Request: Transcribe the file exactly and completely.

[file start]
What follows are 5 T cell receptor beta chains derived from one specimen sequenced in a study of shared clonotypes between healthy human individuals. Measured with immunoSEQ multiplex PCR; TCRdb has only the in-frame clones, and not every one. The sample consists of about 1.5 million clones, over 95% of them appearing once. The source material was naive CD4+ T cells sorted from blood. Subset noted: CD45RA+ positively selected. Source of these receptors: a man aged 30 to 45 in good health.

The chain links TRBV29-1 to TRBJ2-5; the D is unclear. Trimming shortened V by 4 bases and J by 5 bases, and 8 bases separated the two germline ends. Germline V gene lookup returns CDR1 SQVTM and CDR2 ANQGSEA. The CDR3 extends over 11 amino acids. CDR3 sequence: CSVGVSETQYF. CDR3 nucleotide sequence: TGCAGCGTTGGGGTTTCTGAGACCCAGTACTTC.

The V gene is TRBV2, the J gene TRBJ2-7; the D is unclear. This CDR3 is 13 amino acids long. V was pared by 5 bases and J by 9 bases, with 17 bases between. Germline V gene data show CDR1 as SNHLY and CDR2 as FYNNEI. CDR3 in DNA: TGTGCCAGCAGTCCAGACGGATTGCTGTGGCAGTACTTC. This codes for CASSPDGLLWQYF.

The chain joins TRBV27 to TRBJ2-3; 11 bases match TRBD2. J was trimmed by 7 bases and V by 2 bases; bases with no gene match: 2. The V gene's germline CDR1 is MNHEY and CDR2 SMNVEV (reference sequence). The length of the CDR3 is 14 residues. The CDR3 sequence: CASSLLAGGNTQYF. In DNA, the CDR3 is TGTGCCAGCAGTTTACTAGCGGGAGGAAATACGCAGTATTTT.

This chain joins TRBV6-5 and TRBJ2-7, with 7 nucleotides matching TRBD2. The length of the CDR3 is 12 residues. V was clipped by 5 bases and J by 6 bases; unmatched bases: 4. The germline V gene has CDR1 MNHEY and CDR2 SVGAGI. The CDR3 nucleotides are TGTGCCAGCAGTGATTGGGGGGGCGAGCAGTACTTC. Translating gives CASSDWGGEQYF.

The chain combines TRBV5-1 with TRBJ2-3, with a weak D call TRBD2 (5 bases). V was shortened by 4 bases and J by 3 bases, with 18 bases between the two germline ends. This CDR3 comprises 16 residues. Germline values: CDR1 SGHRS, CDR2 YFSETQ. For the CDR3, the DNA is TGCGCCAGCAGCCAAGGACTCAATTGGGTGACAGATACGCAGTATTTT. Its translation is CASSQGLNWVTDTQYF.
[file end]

What follows are 5 T cell receptor beta chains derived from one specimen sequenced in a study of shared clonotypes between healthy human individuals. Measured with immunoSEQ multiplex PCR; TCRdb has only the in-frame clones, and not every one. The sample consists of about 1.5 million clones, over 95% of them appearing once. The source material was naive CD4+ T cells sorted from blood. Subset noted: CD45RA+ positively selected. Source of these receptors: a man aged 30 to 45 in good health.

The chain links TRBV29-1 to TRBJ2-5; the D is unclear. Trimming shortened V by 4 bases and J by 5 bases, and 8 bases separated the two germline ends. Germline V gene lookup returns CDR1 SQVTM and CDR2 ANQGSEA. The CDR3 extends over 11 amino acids. CDR3 sequence: CSVGVSETQYF. CDR3 nucleotide sequence: TGCAGCGTTGGGGTTTCTGAGACCCAGTACTTC.

The V gene is TRBV2, the J gene TRBJ2-7; the D is unclear. This CDR3 is 13 amino acids long. V was pared by 5 bases and J by 9 bases, with 17 bases between. Germline V gene data show CDR1 as SNHLY and CDR2 as FYNNEI. CDR3 in DNA: TGTGCCAGCAGTCCAGACGGATTGCTGTGGCAGTACTTC. This codes for CASSPDGLLWQYF.

The chain joins TRBV27 to TRBJ2-3; 11 bases match TRBD2. J was trimmed by 7 bases and V by 2 bases; bases with no gene match: 2. The V gene's germline CDR1 is MNHEY and CDR2 SMNVEV (reference sequence). The length of the CDR3 is 14 residues. The CDR3 sequence: CASSLLAGGNTQYF. In DNA, the CDR3 is TGTGCCAGCAGTTTACTAGCGGGAGGAAATACGCAGTATTTT.

This chain joins TRBV6-5 and TRBJ2-7, with 7 nucleotides matching TRBD2. The length of the CDR3 is 12 residues. V was clipped by 5 bases and J by 6 bases; unmatched bases: 4. The germline V gene has CDR1 MNHEY and CDR2 SVGAGI. The CDR3 nucleotides are TGTGCCAGCAGTGATTGGGGGGGCGAGCAGTACTTC. Translating gives CASSDWGGEQYF.

The chain combines TRBV5-1 with TRBJ2-3, with a weak D call TRBD2 (5 bases). V was shortened by 4 bases and J by 3 bases, with 18 bases between the two germline ends. This CDR3 comprises 16 residues. Germline values: CDR1 SGHRS, CDR2 YFSETQ. For the CDR3, the DNA is TGCGCCAGCAGCCAAGGACTCAATTGGGTGACAGATACGCAGTATTTT. Its translation is CASSQGLNWVTDTQYF.